On Dec 31st, I stopped into Light Street Cycles. Penny Troutner asked if I was going on the New Year’s Day memorial ride for Tom Palermo. I winced a bit. I had read that the popular local cyclist had been killed after being struck from behind by a small SUV driven by a newly-minted Episcopal Bishop. I commute by bike to work, but I hardly know anyone in the Baltimore recreational cycling community. I was noncommittal, but the feeling that I should go began gnawing at me.
Police are continuing to investigate the 2:40 p.m. Dec. 27 crash on the 5700 block of Roland Ave. Episcopal officials have identified the driver of the car as Bishop Suffragan Heather Elizabeth Cook, the second-ranking official in the Diocese of Maryland. Cook initially drove away from the scene but returned a short time later, according to the diocese and witnesses at the scene. Another bicyclist followed her to a gated apartment complex. No charges have been filed.
Even though cold, Jan 1st was a perfect day for a ride. And the meetup site was only five miles away. As the time approached I dragged out my summer bike, pumped up the tires, and found my new bike shoes. Tired of dragging toe clips, I broke down and bought cleated bike shoes last summer, but I am still not at all good at getting both cleats and pedals locked together. I passed a crowd assembling at Joe’s Bike Shop. After climbing Bellemore Road, I joined the tail end of twenty or thirty cyclists headed down University. A lot of guys wore green jerseys reading, ‘Kelly’.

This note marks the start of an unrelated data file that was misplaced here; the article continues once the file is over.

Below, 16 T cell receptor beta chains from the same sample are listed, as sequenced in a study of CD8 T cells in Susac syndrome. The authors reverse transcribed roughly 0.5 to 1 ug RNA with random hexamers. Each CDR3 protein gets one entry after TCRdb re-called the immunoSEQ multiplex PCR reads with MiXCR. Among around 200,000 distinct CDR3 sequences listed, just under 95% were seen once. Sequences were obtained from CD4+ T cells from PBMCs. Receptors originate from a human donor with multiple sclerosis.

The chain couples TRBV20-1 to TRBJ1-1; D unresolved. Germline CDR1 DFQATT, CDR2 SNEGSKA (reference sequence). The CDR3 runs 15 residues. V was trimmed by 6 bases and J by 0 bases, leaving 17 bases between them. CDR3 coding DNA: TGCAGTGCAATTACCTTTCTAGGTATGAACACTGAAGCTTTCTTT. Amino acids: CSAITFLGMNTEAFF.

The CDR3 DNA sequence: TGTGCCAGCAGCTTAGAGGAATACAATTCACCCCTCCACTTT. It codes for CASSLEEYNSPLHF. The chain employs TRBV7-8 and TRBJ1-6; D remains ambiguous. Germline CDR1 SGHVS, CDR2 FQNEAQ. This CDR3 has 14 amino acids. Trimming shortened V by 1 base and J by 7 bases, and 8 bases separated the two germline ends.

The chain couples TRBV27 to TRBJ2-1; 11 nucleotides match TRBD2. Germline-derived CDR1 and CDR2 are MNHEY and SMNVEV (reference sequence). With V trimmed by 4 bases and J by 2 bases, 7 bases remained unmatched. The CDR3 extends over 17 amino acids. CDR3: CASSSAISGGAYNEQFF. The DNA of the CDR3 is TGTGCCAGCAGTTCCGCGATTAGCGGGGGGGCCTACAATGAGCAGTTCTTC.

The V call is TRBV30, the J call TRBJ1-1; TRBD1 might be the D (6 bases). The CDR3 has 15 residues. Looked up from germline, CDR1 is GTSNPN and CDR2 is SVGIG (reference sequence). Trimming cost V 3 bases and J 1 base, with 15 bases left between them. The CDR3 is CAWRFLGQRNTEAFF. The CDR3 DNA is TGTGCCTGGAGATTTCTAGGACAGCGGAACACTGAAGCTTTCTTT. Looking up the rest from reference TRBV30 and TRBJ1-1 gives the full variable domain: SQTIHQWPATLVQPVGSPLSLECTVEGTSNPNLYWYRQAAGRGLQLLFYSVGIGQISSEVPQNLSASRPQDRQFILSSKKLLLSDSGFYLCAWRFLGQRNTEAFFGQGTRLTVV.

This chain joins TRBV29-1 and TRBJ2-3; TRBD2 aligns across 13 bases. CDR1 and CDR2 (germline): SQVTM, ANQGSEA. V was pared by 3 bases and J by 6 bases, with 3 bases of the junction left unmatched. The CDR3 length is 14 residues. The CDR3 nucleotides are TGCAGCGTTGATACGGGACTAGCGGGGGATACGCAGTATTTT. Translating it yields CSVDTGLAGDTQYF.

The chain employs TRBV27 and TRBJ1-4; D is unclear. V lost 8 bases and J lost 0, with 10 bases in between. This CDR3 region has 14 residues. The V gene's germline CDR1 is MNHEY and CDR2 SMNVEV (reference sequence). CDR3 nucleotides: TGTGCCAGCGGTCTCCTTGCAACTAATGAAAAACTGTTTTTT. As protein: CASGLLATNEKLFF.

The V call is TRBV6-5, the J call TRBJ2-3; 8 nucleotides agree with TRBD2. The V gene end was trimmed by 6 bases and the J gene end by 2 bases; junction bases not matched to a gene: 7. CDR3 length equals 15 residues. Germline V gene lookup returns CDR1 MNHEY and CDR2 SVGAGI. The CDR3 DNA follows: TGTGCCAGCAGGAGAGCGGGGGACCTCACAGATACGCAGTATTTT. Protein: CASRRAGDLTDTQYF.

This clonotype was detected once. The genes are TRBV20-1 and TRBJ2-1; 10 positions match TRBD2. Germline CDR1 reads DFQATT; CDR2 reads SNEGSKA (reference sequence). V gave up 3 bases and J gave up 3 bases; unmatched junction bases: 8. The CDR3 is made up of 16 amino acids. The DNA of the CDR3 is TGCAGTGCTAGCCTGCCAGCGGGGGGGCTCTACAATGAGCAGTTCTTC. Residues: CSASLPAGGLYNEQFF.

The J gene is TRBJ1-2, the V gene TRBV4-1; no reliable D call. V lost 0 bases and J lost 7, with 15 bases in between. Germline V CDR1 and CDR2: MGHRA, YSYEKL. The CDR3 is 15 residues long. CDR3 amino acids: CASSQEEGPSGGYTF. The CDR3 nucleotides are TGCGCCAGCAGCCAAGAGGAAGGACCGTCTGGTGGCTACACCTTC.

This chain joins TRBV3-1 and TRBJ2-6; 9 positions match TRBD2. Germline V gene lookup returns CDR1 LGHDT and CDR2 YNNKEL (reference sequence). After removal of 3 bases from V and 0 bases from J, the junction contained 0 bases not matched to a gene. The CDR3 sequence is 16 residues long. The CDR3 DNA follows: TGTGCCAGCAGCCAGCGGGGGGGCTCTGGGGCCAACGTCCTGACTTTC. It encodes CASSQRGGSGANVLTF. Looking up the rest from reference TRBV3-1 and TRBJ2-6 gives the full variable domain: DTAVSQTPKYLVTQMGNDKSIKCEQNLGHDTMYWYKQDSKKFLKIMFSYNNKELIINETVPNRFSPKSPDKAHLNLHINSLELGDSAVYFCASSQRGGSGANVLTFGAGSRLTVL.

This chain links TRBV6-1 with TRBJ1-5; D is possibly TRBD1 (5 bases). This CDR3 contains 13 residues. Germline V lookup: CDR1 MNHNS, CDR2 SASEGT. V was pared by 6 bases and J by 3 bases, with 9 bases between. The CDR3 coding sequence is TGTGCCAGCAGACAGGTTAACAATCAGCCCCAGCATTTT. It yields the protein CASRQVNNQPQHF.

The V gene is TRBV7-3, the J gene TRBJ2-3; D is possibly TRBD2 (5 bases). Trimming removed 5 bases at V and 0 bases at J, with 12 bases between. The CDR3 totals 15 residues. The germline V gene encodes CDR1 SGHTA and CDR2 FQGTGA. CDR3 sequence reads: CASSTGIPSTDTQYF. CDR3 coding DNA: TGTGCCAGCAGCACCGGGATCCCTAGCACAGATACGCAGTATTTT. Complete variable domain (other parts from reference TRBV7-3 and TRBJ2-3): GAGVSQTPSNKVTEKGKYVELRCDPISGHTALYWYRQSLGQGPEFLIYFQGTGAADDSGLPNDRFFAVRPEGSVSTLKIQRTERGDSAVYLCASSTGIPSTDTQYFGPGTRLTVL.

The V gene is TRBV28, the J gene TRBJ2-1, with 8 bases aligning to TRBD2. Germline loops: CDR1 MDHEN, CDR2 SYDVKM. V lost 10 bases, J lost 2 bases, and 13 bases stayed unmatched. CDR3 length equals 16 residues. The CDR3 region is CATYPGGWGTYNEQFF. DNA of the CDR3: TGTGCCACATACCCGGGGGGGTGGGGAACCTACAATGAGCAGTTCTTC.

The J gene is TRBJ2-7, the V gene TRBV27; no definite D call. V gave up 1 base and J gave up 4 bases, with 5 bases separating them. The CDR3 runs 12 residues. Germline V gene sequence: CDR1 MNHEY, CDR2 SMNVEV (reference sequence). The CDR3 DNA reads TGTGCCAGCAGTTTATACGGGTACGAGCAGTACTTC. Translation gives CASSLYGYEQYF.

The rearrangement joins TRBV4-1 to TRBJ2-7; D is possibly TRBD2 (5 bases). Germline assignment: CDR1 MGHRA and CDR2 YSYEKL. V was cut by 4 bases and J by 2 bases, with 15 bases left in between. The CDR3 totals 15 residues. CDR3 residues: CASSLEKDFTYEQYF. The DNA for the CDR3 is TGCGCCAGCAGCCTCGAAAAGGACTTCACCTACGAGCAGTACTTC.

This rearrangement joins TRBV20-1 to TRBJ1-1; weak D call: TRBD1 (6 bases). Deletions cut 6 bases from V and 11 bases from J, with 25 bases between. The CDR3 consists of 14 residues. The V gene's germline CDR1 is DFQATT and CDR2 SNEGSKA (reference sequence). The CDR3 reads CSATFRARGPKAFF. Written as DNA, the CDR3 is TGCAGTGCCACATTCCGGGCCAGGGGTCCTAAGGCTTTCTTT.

The group grew larger and larger, and when we got to the Episcopal Diocese I figured that I wouldn’t be finding Penny or Bernie in the crowd. 724 people had RSVP’d on facebook, and even more showed up. I walked the bike up on the grass and checked out the spandex. There was another group wearing team jerseys, but most guys wore a yellow or red or blue jacket with black gloves and leggings. I saw one other guy with a Bern helmet. My folding commuter bike would have stuck out among all the 26″ and 700c wheelers.
I chatted with a young woman holding a maroon bike, and we traded the bits we had heard about the crash. Neither of us cared that the woman had used pot or alcohol, unless she was using it while driving that day. She heard the driver had been rushing to a wedding. I wondered if she only came back because a cyclist had tailed her to her house. She was dismayed that the first woman bishop in this area had failed her first pastoral challenge by leaving the scene.
At some point everybody started North on Roland Avenue to the crash site. We filled all three lanes as well as the non-separated bike lane. I didn’t see it, but I read later that we passed by the ghost bike of Nathan Krasnopoler, who was also killed in a bike lane. My wife is always worried about me being hit by a car, but I was more worried about being knocked over in the crowd of cyclists. Most people rode carefully but some hotshots were darting in and out so they could catch up to the lead group that had made the green light. I saw police watching us, but we didn’t have an escort.
When we got there, I found an open spot behind a retaining wall sign. I was lucky because Nate Evans of BikeMaryland, Jed Weeks of Bikemore and Palermo’s brother-in-law Jeff Hulting decided to stand just in front of that wall to speak, and I could actually hear them. I considered suggesting the people’s microphone, but it didn’t seem like an Occupy crowd. Evans and Weeks spoke briefly about being patient with authorities and riding safely, but wanted the day to be about Tom. Hulting expressed hope:
“Last Saturday was a beautiful day and Rachel, realizing how busy they had been, suggested to Tom that he do what he loved and and go out for a ride.” … “As tragic as this accident was and the grief that our family feels, it is our hope that the awareness caused by this horrible event will ultimately result in the saving tens, if not hundreds, of cyclists’ lives in the future.”